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Company culture is both real and complex.

A small company generally takes its lead from the founding members, but as the business grows, new people come in and this can cause disruption – both to original members who find themselves a layer further away from the founder and those that might feel overlooked when outsiders take up senior, as well as for the culture as a whole.

Preserving a strong culture is where management really plays an important role – having a clearly articulated vision and values, hiring people for fit as well as skills, the expanding leadership maintaining a personal open-door policy and being open and transparent about what they’re doing, and public recognition of employee actions.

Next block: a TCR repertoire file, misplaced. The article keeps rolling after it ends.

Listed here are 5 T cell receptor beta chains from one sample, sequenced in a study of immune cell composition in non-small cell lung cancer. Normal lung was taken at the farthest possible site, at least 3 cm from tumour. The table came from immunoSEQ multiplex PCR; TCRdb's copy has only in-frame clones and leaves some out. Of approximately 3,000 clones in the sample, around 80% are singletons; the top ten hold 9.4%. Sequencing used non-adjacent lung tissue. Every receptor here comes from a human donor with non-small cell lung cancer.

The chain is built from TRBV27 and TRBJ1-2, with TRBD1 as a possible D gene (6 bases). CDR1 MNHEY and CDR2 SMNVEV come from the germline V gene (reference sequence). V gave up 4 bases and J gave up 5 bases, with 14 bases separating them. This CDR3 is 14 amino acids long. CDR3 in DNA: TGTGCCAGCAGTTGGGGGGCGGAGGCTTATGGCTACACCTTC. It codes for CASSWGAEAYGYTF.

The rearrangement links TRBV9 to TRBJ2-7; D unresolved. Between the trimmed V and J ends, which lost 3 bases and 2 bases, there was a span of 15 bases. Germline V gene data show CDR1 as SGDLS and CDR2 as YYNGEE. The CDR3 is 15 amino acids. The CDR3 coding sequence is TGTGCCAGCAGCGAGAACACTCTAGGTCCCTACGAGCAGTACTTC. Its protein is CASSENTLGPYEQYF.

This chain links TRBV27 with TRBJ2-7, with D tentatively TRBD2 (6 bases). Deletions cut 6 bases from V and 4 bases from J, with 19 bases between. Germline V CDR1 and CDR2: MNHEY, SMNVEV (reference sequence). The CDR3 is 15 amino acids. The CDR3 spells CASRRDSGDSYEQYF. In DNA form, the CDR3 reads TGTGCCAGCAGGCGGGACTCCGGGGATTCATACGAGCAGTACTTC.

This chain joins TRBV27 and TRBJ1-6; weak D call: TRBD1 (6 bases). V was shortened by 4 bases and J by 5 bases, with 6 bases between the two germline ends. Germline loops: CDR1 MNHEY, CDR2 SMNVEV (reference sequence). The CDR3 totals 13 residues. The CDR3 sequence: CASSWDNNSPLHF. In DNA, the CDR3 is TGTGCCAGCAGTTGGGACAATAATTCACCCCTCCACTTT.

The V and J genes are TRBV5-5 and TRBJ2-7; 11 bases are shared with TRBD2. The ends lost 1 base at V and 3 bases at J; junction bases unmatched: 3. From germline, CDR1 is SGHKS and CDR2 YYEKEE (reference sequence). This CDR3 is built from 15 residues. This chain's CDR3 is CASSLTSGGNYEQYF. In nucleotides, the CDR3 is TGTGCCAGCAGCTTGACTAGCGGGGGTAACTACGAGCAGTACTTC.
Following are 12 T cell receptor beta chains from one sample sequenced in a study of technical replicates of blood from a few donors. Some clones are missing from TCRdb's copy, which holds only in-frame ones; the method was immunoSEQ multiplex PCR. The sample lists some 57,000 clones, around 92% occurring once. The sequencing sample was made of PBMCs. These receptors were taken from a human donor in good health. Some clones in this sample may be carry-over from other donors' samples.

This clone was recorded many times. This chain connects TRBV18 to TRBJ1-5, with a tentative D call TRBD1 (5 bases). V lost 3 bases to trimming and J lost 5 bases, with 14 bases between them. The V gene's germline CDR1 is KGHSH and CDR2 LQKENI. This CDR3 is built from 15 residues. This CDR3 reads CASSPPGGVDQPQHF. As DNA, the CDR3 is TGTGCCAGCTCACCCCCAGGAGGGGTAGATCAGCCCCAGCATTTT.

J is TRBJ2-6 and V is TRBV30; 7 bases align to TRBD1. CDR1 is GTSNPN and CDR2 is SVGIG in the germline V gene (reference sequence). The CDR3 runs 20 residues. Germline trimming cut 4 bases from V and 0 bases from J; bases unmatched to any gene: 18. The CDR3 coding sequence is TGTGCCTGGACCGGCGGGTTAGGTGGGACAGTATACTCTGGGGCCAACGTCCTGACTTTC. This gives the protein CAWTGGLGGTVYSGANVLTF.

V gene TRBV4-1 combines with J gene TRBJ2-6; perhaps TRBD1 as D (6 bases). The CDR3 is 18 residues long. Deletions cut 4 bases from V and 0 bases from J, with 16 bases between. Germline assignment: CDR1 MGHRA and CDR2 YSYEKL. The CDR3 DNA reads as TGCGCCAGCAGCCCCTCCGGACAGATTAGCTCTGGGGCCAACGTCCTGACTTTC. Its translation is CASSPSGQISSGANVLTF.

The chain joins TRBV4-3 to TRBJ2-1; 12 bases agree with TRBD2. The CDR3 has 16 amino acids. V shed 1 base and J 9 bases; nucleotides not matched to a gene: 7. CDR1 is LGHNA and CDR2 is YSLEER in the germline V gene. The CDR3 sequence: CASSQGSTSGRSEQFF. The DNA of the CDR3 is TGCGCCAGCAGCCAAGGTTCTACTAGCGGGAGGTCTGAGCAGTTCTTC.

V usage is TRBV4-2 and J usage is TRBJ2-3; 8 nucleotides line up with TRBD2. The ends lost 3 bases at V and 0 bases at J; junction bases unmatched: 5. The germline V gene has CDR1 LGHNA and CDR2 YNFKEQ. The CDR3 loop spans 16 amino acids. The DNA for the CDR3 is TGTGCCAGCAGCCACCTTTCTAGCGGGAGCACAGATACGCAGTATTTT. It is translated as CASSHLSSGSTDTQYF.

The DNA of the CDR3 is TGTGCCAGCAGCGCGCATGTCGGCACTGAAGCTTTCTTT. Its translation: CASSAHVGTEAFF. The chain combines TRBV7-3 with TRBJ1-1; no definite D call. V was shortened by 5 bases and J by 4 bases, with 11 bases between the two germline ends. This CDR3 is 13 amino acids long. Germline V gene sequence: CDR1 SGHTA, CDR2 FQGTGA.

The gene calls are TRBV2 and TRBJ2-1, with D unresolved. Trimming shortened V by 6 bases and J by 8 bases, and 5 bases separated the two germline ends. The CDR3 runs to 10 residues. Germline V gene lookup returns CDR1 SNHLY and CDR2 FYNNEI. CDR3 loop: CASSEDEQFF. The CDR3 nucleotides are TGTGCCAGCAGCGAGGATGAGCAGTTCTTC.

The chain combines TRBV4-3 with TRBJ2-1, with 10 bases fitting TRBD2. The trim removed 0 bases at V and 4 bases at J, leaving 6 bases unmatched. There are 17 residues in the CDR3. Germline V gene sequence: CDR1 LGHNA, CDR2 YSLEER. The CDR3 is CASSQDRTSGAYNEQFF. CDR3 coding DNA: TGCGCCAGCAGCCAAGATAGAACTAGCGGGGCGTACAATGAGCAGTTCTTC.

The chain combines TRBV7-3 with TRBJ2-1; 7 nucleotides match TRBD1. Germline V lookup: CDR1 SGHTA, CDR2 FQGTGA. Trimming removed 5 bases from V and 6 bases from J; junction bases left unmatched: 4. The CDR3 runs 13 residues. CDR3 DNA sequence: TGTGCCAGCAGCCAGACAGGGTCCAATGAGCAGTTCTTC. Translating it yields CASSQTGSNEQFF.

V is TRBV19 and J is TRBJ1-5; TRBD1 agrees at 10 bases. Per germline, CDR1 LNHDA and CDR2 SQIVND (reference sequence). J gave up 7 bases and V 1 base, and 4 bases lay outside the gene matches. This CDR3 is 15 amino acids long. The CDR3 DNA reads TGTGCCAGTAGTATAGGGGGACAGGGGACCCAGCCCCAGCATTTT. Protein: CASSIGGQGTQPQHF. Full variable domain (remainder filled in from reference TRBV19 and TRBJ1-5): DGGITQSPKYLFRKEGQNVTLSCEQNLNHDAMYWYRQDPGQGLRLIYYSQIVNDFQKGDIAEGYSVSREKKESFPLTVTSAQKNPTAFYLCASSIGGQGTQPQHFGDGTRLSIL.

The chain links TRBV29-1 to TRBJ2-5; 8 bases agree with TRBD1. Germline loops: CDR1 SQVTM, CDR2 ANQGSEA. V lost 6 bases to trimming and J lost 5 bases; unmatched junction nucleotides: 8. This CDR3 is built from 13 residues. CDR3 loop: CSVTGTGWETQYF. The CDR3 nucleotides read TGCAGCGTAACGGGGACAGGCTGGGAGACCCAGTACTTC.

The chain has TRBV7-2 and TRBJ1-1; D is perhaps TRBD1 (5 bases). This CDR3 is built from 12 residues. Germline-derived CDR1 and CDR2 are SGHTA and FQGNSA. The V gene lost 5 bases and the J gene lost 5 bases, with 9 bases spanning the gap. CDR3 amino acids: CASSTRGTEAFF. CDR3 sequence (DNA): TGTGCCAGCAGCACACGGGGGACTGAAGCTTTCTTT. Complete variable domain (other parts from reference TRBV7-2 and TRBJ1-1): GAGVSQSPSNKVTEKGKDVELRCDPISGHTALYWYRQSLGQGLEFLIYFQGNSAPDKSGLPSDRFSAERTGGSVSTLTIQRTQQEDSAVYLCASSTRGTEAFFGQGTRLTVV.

All these things are an integral part of a strong company culture. By treating people well – not just in terms of financial reward, but of openness and strong bidirectional communication – a team feels valued and this pays dividends in terms of productivity, customer satisfaction and, of course, the bottom line.

And this is even more important in this era of “The Great Resignation,” where managing staff losses and the costs of replacement is going to be so critical.

This study I referenced a couple of months ago shows how a strong corporate culture has a significant impact on company revenue and income – companies were tracked over an 11-year period; those with a strong culture averaged more than 4x the revenue growth, a massive 700% the net income growth and over 12 times the stock price growth of those without.

The evidence is clear – good and strong company culture makes for a better business.


#BusinessFitness #Leadership #Loyalty #Management #Motivation #People #Productivity #Profitability #Teams #Valuations #QOTW


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